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Cars & TVs that last 25-years


Garbage mush, mostly plastic and paper, three times bigger than India in size, floats across the Pacific and Atlantic. Progress and development …

Purple crab 'discovered' at Palawan, Philippines  |  Image source & courtesy - blogs.discovermagazine.com  |  Click for image.

Purple crab ‘discovered’ at Palawan, Philippines | Image source & courtesy – blogs.discovermagazine.com | Click for image.

Bright purple crabs with big red claws were one of four species recently discovered on the Phillipine island of Palawan during a study by the Senckenberg Research Institute in Germany and De La Salle University in Manila. Our Amazing Planet calls Palawan a “major biodiversity hotspot” and about half its species are found nowhere else on earth.

So of course the crabs’ habitat is threatened, in this case by mining activities.

Of course it is. When was the last time you read a story that said, “Wow, look at these awesome animals and people are leaving them alone”? (via 10 Amazing Discoveries You Missed This Week | Environment | AlterNet).

Is this worth dying for?

This dig-and mine, the strip-and-bare system of natural exploitation by our ‘development’ only comes out with cars that need to be replaced every 5-10 years.

Is our global cardiac problem due to excess nitrogen via fertilizers in our food? The link between nitrogen and cardiac functioning is known.

Our first family-TV worked for 15 years. The second lasted all of 6 years. The third TV is in its 5th year. I am told that these LCD panels do not last for more than 7 years. Is there is a big difference between these three TVs. Not worth the Rs.1,00,000 (US$4000) that was spent on these TVs.

All this becomes trash, garbage, waste.

Where is this garbage going?

The "Great Pacific Garbage Patch" or "trash vortex"  |  Source & courtesy - cereplast.com; no creative details at source.  |  Click for larger image.

The “Great Pacific Garbage Patch” or “trash vortex” | Source & courtesy – cereplast.com; no creative details at source. | Click for larger image.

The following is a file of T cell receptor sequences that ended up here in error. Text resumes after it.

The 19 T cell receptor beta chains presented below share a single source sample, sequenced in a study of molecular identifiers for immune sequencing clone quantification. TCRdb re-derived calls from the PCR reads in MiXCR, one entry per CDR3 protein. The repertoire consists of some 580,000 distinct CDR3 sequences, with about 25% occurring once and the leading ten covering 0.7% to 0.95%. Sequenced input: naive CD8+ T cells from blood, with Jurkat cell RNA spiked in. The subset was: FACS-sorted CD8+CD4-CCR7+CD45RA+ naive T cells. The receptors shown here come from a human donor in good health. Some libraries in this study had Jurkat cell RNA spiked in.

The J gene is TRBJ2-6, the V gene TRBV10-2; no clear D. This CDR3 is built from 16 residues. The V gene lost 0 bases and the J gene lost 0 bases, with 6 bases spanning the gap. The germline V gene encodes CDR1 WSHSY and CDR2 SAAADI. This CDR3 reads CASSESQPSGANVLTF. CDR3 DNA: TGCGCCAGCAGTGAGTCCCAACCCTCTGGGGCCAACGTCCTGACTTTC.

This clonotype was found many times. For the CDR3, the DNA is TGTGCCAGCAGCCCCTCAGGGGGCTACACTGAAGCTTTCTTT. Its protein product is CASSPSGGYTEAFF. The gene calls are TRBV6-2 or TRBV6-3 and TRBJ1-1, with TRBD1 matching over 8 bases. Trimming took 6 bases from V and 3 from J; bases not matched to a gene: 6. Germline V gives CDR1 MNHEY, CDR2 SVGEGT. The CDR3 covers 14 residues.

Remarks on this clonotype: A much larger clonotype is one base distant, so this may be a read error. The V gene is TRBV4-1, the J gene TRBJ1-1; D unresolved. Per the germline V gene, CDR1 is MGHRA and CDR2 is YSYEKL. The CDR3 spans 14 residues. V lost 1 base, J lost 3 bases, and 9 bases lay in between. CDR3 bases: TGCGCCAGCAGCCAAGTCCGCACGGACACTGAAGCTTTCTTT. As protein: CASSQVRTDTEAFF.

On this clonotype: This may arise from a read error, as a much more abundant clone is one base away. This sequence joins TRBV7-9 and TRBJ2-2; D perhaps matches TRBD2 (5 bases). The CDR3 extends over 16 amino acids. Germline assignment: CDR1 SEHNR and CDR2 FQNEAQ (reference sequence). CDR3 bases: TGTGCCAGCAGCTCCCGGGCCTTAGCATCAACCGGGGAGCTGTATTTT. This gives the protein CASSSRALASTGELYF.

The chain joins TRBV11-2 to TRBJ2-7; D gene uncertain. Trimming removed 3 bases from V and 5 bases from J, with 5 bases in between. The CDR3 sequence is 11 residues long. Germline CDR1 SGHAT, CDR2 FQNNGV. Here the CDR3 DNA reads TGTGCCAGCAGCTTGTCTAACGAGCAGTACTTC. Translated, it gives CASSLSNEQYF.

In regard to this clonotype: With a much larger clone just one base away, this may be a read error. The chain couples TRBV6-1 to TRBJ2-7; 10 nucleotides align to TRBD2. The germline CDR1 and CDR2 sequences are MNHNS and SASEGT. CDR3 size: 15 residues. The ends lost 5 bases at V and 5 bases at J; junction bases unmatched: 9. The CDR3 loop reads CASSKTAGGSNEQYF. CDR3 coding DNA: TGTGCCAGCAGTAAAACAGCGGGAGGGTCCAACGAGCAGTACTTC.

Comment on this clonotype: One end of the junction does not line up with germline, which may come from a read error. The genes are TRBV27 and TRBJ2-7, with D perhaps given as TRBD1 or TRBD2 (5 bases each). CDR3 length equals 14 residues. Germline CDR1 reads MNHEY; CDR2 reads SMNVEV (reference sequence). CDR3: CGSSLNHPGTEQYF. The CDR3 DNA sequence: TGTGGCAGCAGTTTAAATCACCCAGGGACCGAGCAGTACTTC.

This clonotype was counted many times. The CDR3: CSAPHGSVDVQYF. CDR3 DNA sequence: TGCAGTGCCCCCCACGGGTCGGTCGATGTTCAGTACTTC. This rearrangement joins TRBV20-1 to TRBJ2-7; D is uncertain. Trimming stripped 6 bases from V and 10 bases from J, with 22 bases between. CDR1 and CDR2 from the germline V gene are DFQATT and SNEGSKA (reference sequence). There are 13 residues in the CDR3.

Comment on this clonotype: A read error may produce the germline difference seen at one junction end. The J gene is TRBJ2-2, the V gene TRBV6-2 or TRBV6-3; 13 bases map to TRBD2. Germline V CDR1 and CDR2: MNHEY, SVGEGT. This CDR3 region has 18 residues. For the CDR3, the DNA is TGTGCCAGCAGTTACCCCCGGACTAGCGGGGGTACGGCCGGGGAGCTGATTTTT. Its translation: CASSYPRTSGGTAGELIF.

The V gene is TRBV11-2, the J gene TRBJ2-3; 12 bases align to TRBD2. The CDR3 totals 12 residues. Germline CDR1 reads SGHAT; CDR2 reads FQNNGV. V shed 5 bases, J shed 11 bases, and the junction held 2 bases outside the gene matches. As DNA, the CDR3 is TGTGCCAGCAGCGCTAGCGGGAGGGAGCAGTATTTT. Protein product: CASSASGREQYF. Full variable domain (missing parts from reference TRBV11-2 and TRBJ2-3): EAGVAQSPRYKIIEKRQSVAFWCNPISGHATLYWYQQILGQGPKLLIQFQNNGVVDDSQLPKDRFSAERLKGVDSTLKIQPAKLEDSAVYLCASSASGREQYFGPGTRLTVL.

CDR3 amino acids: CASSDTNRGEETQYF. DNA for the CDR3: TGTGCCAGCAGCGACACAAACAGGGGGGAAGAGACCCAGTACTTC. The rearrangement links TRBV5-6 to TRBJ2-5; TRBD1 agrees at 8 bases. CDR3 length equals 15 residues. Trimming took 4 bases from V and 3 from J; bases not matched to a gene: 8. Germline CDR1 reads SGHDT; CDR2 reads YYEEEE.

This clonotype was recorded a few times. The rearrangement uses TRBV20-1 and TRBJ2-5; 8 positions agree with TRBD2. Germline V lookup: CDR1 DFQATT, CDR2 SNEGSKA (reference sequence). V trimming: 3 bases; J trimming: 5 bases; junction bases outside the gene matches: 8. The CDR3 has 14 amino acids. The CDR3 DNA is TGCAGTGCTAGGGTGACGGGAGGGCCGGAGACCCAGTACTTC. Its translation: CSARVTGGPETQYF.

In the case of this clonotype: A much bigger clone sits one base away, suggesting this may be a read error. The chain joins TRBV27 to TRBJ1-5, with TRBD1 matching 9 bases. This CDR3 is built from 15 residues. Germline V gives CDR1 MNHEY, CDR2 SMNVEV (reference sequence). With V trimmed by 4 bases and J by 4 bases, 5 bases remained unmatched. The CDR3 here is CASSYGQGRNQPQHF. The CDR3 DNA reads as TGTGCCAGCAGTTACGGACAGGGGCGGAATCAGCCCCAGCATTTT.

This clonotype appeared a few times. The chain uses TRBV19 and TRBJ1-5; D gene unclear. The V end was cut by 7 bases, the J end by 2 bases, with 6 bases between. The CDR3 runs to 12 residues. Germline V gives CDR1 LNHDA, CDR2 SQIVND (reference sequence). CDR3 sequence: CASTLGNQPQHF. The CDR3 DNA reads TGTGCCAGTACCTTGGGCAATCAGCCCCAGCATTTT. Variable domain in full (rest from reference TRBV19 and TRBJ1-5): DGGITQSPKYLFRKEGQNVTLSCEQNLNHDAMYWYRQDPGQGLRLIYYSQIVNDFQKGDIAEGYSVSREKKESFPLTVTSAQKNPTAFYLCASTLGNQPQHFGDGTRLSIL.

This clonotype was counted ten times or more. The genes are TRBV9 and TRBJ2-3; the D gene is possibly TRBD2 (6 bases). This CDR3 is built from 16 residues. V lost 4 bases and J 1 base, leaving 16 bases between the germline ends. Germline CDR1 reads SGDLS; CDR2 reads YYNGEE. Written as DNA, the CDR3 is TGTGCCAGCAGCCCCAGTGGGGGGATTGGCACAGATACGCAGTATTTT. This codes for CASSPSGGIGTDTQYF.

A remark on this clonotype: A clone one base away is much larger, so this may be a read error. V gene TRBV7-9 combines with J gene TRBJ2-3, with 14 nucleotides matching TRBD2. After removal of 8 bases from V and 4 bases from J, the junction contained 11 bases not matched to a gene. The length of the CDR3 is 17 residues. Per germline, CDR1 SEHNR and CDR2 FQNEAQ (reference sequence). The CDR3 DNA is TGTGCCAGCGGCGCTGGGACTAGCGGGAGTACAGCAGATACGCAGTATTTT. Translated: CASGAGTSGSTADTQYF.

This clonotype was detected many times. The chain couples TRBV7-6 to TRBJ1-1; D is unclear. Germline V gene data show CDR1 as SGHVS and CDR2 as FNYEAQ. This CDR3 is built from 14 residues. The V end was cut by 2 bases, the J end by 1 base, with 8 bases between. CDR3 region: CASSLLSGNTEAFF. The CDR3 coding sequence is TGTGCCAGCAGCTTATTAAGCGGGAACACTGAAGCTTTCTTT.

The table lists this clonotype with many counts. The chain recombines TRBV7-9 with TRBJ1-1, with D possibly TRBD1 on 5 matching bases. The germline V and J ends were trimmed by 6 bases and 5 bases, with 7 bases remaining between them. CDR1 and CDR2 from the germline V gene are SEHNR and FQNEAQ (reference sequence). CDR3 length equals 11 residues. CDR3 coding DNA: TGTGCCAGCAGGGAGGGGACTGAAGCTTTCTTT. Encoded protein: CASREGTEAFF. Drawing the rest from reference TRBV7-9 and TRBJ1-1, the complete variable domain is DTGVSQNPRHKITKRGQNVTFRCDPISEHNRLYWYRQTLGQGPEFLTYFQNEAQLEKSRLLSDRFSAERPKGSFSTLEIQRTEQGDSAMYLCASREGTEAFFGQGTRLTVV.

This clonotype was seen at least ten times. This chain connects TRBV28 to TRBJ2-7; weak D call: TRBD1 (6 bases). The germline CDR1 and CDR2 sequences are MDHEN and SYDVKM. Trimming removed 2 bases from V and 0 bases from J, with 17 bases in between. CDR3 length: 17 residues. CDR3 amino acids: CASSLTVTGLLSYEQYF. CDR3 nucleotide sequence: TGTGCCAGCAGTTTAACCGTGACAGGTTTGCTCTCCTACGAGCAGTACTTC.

A “plastic soup” of waste floating in the Pacific Ocean is growing at an alarming rate and now covers an area twice the size of the continental United States.

The vast expanse of debris – in effect the world’s largest rubbish dump – is held in place by swirling underwater currents. This drifting “soup” stretches from about 500 nautical miles off the Californian coast, across the northern Pacific, past Hawaii and almost as far as Japan.

Charles Moore, an American oceanographer who discovered the “Great Pacific Garbage Patch” or “trash vortex”, believes that about 100 million tons of flotsam are circulating in the region. (The world’s rubbish dump: a tip that stretches from Hawaii to Japan – Green Living – Environment – The Independent).

The Great Pacific Garbage Patch  |  Source: biglobe.ne.jp  |  Click for image.

The Great Pacific Garbage Patch | Source: biglobe.ne.jp | Click for image.

It gets worse.

Billions of bits of plastic are accumulating in a massive garbage patch in the Atlantic Ocean—a lesser known cousin to the trash vortex in the Pacific.

“Many people have heard of the Great Pacific Garbage Patch,” said Kara Lavender Law, an oceanographer at the Sea Education Association in Woods Hole, Massachusetts. (See pictures of the Pacific Ocean trash vortex.)

“But this issue has essentially been ignored in the Atlantic.”

The newly described garbage patch sits hundreds of miles off the North American coast. Although its east-west span is unknown, the patch covers a region between 22 and 38 degrees north latitude—roughly the distance from Cuba to Virginia (see a U.S. map).

As with the Pacific garbage patch, plastic can circulate in this part of the Atlantic Ocean for years

Tiny pieces of trash, each less than a tenth the weight of a paper clip, make up most of the debris, Law said February 23 at the American Geophysical Union’s 2010 Ocean Sciences meeting in Portland, Oregon..

In some places the students found more than 200,000 bits of trash per square kilometer (520,000 bits per square mile). The vast majority of these fragments come from consumer products that were blown out of open landfills or were tossed out by litterbugs.

Similar surface trawls in the Great Pacific Garbage Patch have found as many as 750,000 bits of plastic per square kilometer (1.9 million bits per square mile), noted marine chemist Giora Proskurowski, also with the Sea Education Association.

But that’s only a portion of the total, he said, because waves often carry plastic as deep as 65 feet (20 meters) below the surface. (via Huge Garbage Patch Found in Atlantic Too).

Is this the only model?

Why can’t we have a TV or cars that works for a generation – 25-years?

We can have aluminum and stainless steel cars that will last 25 years. Or made of plastics that have to be recycled by the manufacturer.

Technology updates can be modular. We don’t have these products because of faulty tax policies.

Will our manufacturers come out with junk if they had to pay 25-year tax upfront?

A pollution tax paid upfront for 25 years on all industrial products. Future payments could adjusted against 25-year warranty fulfillment or when producer takes the product back from the consumer and recycles it.

In the meantime, maya rules.

We may be dying of myriad cancers, with our diabetic lifestyles – if we are not dead due to cardiac arrest.

But we are getting technology and progress.

Is that not good?

Great Pacific Garbage Patch infographic  |  Source & courtesy - webecoist.com  |  Click for image.

Great Pacific Garbage Patch infographic | Source & courtesy – webecoist.com | Click for image.


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  1. April 29, 2012 at 11:43 am | #1
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